Philadelphia’s Jennifer Higdon is among the most-frequently performed living American composers. Her works have been performed around the world and recorded on dozens of CDs. Higdon received a Pulitzer Prize in Music in 2010 for her Violin Concerto, a composition written for violinist Hilary Hahn and first performed by Hahn and the Indianapolis Symphony Orchestra in 2009. 

The prolific Higdon is in the process of adding an opera to her extensive repertoire. The joint commission of The Santa Fe Opera and Opera Philadelphia is based on Charles Frazier’s Civil War novel Cold Mountain. It's scheduled to open in Santa Fe in 2015, followed by an East Coast premiere at the Academy of Music in February 2016. 

Creatively Speaking
8:48 pm
Sun March 17, 2013

All About Jennifer Higdon: A Classical Composer For Philadelphia And Beyond

Composer Jennifer Higdon with Beau.

This month, WRTI is showcasing the works of various women composers. WRTI's Meridee Duddleston looks at a Philadelphia favorite: Jennifer Higdon.

Philadelphia’s Jennifer Higdon is among the most frequently performed living American composers. Now 50, the successful, unpretentious, and endlessly creative Higdon is adding an opera to her extensive repertoire. It’s a joint commission of The Santa Fe Opera and Opera Philadelphia based on Charles Frazier’s Civil War novel Cold Mountain. Higdon’s family moved from Atlanta to east Tennessee when she was an adolescent– about 40 miles, she says, as the crow flies from Cold Mountain. That geographic proximity fueled her insight into the characters she’s recasting in operatic form.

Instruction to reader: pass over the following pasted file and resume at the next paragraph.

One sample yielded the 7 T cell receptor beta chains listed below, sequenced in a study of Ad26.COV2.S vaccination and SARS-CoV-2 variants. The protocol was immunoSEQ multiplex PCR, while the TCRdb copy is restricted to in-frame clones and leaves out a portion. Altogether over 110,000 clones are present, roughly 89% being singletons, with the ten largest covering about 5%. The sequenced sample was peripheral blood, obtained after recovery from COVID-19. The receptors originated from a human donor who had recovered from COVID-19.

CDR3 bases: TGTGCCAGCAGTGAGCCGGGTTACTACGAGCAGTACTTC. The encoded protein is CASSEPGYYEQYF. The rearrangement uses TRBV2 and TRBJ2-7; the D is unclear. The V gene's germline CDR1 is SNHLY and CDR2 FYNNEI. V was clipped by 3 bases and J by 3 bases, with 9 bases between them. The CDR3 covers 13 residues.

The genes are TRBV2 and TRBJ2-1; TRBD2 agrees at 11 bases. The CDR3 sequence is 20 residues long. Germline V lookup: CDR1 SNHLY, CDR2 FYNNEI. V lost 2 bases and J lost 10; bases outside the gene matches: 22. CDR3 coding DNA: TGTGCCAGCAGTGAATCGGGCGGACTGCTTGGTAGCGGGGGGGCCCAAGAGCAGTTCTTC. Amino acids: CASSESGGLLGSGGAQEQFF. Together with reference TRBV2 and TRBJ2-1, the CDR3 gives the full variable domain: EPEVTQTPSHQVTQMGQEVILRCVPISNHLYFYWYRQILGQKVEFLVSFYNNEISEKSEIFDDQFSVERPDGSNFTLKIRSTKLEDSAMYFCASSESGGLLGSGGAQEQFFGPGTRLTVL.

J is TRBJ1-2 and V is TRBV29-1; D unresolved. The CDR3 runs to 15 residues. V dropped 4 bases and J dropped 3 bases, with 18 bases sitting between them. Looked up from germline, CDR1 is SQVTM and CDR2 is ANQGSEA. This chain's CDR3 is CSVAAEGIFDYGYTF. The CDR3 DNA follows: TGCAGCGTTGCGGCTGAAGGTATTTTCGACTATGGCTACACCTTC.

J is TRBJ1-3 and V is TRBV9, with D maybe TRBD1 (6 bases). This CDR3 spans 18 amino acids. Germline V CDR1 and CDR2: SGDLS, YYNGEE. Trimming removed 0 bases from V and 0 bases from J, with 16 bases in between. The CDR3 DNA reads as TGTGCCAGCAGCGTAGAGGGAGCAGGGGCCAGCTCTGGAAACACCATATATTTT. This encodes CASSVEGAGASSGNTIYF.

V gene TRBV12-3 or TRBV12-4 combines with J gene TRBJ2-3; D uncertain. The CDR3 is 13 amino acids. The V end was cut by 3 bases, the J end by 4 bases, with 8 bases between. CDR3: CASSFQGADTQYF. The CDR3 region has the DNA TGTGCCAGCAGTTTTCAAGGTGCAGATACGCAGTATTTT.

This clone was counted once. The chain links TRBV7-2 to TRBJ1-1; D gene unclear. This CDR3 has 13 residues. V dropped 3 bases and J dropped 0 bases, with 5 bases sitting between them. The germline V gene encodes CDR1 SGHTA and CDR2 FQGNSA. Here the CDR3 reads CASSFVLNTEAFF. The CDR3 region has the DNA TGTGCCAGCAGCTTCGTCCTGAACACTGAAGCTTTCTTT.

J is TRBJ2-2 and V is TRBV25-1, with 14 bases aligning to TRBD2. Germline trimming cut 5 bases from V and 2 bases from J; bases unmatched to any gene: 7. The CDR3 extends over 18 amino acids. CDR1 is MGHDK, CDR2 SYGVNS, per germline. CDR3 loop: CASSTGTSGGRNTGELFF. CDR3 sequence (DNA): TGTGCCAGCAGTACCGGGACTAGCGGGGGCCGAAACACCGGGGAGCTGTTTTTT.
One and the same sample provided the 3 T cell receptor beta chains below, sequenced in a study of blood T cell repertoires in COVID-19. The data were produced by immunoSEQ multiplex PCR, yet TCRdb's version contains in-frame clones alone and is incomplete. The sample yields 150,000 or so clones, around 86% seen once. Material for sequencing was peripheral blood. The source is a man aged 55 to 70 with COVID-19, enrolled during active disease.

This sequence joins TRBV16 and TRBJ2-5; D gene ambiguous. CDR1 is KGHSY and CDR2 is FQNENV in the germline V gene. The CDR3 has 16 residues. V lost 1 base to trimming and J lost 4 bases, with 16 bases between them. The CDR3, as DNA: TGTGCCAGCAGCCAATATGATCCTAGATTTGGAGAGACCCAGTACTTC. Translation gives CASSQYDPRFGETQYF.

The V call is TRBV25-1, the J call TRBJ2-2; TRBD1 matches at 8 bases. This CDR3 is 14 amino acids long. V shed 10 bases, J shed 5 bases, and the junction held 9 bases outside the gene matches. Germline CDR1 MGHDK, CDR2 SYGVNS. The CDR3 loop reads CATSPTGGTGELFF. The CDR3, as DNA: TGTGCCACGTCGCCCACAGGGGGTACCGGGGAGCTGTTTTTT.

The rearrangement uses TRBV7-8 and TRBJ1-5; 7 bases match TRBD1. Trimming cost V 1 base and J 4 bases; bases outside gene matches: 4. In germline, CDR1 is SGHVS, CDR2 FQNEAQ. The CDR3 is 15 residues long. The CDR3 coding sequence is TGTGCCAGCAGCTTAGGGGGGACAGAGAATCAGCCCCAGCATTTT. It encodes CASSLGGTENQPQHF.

Higdon’s partner, Cheryl Lawson, runs Lawdon Press, the company that publishes and distributes Higdon’s works.  Among her most-performed compositions is blue cathedral, a tone poem she wrote after the death, from cancer, of her brother Andrew Blue Higdon. Her works have been recorded on dozens of CDs and performed around the world.  


WRTI Picks from NPR Music
11:49 am
Thu January 10, 2013

Symphonic Resolutions: What's On Your Classical Music Wish List?

Tell us your hopes for classical music in 2013.
Lalito iStockphoto.com

Originally published on Fri January 11, 2013 9:13 am

Are you the type to make New Year's resolutions? They're easy to make, but tough to keep — at least when it comes to your own. So how about brainstorming a few resolutions that are a little less personal?